...see below for this RNs reasons on why you need to get with the RN trend.

Sunday, February 22, 2009

Nice RN Pick, Obama!

I knew I voted for Obama for a reason.

Although it mildly annoyed me that he mentioned nurse in the same category as janitor and garbage man (two admirable, but unskilled job titles) in two of his debates, I figured he'd be pro-RN by the ANA's endorsement of him, and his campaign's ability to think out of the box (all RN's have that quality).

But today, I found this article confirming Obama's love for nurses.

It's an exciting article proclaiming Obama's selection of Dr. Mary Wakefield, PhD, RN, FAAN to director of the Health Resources and Services Administration.

Finally, a position filled with a worthy candidate, in a job I'd like to have one day.
If only I could get a hold of her resume so I could figure out how she got there...

Needless to say, will be eagerly watching her work in the HRSA, specifically to see if she has the same view as I do, that universal healthcare in the US will never work without first establishing a stronger network of medical homes, in the form of free-low-income clinics. What good is universal healthcare if no MD will accept it?

We'll see. Maybe I could fanangle my way into her office for an interview.

Saturday, February 21, 2009

RN:MD Money Ratio.

Yesterday at work, I had a conversation with a resident that's stuck in my thoughts today.

I was returning to the unit from taking one of my patients to a test, and I jokingly mentioned to him that, as evidenced by my other patient's awkward position in bed, my co-workers had neglected to check in on her for me while I was away, as they had promised. We laughed, and he said, "If only you could clone yourself," to which I replied, "Right. If that were the case, I'd expect to get paid double."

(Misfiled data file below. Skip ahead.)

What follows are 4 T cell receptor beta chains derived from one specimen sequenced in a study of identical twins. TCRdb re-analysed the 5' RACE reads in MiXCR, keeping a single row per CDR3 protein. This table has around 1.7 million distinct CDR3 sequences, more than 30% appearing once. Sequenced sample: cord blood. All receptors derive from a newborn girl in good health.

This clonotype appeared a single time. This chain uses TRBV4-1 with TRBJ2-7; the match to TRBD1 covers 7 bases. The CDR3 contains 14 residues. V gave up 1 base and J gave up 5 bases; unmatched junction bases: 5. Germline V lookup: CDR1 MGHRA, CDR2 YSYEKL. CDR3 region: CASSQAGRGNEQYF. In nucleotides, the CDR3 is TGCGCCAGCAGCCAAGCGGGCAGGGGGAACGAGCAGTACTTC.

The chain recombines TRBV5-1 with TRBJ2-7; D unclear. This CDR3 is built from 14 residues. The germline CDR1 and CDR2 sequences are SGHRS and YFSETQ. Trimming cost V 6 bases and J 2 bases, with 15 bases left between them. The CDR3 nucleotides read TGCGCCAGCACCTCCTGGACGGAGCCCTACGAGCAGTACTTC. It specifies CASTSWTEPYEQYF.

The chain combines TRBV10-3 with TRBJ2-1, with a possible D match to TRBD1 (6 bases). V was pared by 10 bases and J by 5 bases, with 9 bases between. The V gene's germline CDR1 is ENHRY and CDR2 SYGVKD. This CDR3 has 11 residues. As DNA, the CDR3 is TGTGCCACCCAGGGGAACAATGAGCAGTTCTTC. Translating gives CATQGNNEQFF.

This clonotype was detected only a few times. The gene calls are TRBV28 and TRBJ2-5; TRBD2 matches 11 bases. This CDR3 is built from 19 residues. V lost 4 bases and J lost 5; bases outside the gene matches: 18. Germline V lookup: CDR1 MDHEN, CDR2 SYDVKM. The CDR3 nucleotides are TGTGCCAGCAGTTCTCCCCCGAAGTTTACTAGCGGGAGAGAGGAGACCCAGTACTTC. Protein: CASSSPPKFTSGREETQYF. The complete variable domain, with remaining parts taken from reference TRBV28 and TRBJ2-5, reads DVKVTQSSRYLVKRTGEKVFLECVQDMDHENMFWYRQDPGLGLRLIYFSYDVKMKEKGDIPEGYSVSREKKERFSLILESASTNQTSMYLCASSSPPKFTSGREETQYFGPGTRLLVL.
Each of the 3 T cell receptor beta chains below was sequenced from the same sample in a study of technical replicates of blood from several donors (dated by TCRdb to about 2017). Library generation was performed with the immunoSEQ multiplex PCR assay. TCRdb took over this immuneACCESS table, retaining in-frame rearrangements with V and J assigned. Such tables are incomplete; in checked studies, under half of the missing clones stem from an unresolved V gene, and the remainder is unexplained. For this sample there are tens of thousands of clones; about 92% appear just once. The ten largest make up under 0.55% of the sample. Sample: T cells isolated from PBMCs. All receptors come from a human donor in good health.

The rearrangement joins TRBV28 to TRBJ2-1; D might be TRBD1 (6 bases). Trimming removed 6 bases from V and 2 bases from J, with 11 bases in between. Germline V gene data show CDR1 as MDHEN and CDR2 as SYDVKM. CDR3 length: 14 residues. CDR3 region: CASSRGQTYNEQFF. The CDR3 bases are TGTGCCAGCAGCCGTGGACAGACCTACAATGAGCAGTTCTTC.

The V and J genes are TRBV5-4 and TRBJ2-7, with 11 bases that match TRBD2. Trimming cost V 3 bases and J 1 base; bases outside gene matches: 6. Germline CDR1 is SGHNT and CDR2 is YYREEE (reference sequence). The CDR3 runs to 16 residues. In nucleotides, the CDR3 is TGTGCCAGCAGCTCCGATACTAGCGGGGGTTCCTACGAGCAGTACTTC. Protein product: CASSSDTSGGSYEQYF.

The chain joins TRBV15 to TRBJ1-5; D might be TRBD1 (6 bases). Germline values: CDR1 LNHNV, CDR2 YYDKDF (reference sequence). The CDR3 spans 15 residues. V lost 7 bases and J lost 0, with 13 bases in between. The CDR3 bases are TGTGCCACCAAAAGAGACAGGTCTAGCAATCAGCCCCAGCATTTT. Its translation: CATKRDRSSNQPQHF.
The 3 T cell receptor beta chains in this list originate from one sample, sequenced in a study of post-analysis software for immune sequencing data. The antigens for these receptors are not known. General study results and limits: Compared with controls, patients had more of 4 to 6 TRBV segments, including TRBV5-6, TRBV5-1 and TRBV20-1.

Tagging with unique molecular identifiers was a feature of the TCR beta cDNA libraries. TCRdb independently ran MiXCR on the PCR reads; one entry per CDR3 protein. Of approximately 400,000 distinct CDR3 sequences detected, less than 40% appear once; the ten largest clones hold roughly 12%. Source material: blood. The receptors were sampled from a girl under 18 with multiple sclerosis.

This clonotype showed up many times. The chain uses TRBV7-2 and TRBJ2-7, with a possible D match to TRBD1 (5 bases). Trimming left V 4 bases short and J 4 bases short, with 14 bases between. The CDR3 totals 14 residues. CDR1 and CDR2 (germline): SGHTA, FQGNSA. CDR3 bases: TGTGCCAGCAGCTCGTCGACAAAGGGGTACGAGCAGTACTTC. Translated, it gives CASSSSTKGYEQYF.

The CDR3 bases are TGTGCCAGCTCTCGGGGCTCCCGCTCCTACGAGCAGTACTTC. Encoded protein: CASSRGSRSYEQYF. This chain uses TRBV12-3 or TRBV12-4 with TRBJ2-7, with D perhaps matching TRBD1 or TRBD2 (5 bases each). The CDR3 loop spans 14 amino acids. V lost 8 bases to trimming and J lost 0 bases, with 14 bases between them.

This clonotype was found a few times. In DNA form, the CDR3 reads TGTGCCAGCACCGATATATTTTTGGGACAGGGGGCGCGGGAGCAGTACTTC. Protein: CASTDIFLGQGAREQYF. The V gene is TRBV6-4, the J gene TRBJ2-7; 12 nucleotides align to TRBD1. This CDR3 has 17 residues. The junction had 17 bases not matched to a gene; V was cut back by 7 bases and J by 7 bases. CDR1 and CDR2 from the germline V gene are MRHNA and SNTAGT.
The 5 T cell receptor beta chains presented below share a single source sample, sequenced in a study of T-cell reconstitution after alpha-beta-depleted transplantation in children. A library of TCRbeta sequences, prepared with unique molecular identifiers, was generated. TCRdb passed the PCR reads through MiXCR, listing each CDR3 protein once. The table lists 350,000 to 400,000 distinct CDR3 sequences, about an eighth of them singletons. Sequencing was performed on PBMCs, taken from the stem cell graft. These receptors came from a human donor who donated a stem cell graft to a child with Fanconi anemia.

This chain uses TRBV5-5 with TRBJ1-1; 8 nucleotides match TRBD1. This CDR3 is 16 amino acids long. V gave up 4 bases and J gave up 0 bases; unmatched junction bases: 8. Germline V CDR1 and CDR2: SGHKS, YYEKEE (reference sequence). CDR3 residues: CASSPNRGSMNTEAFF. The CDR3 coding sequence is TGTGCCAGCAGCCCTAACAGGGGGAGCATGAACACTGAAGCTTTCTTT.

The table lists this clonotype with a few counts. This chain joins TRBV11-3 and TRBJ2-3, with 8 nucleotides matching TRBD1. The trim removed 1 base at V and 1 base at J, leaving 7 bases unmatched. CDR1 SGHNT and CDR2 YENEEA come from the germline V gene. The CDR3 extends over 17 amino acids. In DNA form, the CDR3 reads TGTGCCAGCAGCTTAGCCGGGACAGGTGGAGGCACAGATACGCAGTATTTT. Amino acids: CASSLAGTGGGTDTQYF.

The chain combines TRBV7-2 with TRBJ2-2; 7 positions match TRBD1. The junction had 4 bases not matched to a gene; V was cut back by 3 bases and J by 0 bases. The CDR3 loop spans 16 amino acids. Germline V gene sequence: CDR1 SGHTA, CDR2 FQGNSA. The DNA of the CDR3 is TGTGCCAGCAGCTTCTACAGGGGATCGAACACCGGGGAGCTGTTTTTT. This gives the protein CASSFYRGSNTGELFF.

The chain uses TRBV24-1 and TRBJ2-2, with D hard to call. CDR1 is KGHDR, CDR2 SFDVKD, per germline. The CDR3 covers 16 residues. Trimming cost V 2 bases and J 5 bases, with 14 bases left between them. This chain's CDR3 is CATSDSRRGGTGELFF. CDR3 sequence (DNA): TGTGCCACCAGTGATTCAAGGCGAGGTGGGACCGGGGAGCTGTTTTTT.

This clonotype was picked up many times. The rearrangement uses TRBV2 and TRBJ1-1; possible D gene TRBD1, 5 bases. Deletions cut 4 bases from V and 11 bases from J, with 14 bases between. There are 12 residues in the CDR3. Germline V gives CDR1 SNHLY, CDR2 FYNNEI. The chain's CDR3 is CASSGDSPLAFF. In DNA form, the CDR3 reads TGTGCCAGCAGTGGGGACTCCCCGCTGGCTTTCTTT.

Funny idea. He laughed, I laughed, and then he said, "Hey, don't say that. You already do get paid double what I get paid!"

"True," I said. "For now."

It's great that I get paid double what this resident gets paid. I think I deserve it -- yeah, he has 24-hour call every five days, and has to work 7 days a week, but I think I work harder. I'm responsible for the lives of two patients, and for 12 hours straight, I actually physically carry out the myriad of tests, procedures, monitoring and general upkeep that is required to get them through their ailments.

That's not what bothered me about the conversation. What bothers me, is that in five years, when this resident is out of training, his statement won't be true. In fact, he'll be doing LESS work, for more money. While I, the RN, if I stay in my current position, will be making around the same amount.

Sure, the longer you stay in nursing, the more you make. With my Union, I get a good raise every year, so by my 30 year mark, I'll be making six figures.

But that's thirty years from now.